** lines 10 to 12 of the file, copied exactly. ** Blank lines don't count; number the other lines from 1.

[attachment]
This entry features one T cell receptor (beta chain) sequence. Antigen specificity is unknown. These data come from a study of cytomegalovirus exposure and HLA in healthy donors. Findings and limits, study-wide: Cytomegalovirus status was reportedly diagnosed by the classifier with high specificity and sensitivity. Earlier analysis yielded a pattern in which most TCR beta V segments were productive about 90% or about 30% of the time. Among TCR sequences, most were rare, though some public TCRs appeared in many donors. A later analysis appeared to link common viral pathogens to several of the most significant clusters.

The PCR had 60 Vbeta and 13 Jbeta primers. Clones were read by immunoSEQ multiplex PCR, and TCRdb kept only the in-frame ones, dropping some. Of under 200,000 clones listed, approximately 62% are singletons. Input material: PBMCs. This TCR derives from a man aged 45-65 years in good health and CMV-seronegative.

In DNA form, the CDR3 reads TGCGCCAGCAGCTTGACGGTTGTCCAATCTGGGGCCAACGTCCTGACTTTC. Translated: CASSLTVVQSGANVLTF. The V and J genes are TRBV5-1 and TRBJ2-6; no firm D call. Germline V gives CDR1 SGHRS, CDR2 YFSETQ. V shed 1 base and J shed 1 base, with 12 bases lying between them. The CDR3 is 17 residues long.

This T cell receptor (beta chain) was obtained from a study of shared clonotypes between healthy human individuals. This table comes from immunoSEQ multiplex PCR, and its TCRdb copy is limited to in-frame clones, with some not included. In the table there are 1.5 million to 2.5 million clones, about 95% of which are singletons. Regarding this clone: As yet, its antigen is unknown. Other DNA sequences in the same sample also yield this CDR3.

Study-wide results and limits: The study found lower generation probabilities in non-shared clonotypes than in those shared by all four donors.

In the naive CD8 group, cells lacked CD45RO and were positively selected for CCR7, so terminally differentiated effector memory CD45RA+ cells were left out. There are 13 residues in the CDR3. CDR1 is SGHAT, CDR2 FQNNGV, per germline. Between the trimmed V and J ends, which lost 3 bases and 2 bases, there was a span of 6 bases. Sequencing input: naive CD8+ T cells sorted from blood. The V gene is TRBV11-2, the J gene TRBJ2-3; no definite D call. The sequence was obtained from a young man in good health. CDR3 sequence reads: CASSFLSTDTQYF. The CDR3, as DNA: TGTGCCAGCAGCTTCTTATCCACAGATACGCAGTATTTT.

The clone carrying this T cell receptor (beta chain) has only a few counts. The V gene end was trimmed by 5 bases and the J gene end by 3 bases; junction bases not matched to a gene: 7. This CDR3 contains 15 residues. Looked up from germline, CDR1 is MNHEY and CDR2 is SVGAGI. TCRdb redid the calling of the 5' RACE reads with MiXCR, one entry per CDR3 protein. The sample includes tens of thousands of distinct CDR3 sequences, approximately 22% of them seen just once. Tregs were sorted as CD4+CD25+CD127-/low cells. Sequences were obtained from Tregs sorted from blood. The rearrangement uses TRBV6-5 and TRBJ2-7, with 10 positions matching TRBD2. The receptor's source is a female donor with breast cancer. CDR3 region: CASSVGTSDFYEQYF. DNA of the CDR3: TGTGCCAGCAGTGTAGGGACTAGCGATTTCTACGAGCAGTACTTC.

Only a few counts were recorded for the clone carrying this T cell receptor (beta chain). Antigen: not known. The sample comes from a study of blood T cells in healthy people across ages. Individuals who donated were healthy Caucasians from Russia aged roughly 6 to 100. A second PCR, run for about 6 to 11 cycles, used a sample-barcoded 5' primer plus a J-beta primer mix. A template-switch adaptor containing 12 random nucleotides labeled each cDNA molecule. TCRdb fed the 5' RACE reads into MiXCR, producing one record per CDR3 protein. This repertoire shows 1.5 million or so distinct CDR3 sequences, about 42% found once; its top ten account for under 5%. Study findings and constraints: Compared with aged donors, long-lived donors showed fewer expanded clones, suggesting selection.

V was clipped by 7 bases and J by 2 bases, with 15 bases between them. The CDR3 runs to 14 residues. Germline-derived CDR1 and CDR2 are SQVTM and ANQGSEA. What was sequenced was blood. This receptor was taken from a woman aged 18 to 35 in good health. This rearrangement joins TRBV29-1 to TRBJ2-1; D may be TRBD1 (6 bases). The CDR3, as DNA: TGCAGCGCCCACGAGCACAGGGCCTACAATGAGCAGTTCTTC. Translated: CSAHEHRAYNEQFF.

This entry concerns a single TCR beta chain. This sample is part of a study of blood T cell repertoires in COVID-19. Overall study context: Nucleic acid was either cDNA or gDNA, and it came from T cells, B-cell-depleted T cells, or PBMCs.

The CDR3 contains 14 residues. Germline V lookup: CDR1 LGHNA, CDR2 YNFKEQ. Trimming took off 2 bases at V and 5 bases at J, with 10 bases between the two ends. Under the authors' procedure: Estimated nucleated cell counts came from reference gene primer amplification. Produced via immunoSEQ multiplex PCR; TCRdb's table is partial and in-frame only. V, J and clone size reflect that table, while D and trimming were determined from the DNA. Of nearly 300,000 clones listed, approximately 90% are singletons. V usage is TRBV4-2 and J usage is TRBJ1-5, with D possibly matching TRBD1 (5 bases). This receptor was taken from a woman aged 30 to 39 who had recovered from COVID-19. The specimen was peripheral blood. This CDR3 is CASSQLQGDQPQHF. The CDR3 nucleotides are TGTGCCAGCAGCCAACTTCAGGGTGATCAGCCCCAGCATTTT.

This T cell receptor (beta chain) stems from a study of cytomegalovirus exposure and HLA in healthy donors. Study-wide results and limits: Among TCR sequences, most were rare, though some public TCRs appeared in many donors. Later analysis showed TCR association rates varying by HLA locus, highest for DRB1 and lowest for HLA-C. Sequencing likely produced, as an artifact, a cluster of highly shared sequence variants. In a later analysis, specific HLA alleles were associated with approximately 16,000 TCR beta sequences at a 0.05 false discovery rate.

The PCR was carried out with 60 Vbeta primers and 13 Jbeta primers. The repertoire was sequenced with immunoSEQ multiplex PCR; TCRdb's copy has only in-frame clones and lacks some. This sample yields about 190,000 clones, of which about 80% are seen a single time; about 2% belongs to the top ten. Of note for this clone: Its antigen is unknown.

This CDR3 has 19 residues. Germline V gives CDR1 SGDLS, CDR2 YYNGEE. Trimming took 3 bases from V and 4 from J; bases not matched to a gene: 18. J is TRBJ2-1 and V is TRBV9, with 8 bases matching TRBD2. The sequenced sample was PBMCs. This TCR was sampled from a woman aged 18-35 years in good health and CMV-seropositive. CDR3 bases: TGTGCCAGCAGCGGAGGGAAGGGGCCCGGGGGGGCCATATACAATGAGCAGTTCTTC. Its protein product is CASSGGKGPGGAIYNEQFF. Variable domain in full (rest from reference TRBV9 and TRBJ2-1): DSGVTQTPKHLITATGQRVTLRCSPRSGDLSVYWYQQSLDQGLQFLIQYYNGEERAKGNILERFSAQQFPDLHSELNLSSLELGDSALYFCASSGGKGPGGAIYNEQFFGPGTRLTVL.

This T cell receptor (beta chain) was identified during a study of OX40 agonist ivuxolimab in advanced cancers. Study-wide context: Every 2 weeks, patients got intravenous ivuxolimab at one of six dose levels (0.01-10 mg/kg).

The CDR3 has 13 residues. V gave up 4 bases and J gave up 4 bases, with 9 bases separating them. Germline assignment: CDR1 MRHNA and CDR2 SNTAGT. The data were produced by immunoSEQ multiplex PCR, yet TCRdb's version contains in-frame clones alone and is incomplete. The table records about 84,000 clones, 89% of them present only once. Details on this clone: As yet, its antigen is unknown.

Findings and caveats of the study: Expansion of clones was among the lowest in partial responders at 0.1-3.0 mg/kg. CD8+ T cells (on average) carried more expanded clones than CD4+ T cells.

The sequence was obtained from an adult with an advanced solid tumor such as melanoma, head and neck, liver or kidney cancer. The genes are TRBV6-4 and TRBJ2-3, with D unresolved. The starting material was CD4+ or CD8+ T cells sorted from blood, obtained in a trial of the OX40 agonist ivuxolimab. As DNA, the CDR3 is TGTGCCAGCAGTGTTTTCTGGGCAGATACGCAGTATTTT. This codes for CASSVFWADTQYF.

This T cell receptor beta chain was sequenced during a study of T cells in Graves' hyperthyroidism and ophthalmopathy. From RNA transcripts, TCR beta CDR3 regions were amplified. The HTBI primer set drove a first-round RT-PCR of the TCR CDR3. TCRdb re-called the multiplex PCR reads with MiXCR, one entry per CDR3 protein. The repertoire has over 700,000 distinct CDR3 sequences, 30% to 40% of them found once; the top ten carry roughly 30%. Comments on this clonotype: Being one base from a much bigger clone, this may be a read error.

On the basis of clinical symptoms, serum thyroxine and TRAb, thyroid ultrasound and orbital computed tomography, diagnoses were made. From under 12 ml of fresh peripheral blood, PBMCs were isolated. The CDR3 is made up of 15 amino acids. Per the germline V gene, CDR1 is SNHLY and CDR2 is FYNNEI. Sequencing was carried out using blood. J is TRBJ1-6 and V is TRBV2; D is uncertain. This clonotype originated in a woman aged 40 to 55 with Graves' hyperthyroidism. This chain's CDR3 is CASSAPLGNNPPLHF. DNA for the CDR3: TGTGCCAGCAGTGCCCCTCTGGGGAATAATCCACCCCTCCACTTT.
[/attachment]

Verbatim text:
This entry concerns a single TCR beta chain. This sample is part of a study of blood T cell repertoires in COVID-19. Overall study context: Nucleic acid was either cDNA or gDNA, and it came from T cells, B-cell-depleted T cells, or PBMCs.

The CDR3 contains 14 residues. Germline V lookup: CDR1 LGHNA, CDR2 YNFKEQ. Trimming took off 2 bases at V and 5 bases at J, with 10 bases between the two ends. Under the authors' procedure: Estimated nucleated cell counts came from reference gene primer amplification. Produced via immunoSEQ multiplex PCR; TCRdb's table is partial and in-frame only. V, J and clone size reflect that table, while D and trimming were determined from the DNA. Of nearly 300,000 clones listed, approximately 90% are singletons. V usage is TRBV4-2 and J usage is TRBJ1-5, with D possibly matching TRBD1 (5 bases). This receptor was taken from a woman aged 30 to 39 who had recovered from COVID-19. The specimen was peripheral blood. This CDR3 is CASSQLQGDQPQHF. The CDR3 nucleotides are TGTGCCAGCAGCCAACTTCAGGGTGATCAGCCCCAGCATTTT.

This T cell receptor (beta chain) stems from a study of cytomegalovirus exposure and HLA in healthy donors. Study-wide results and limits: Among TCR sequences, most were rare, though some public TCRs appeared in many donors. Later analysis showed TCR association rates varying by HLA locus, highest for DRB1 and lowest for HLA-C. Sequencing likely produced, as an artifact, a cluster of highly shared sequence variants. In a later analysis, specific HLA alleles were associated with approximately 16,000 TCR beta sequences at a 0.05 false discovery rate.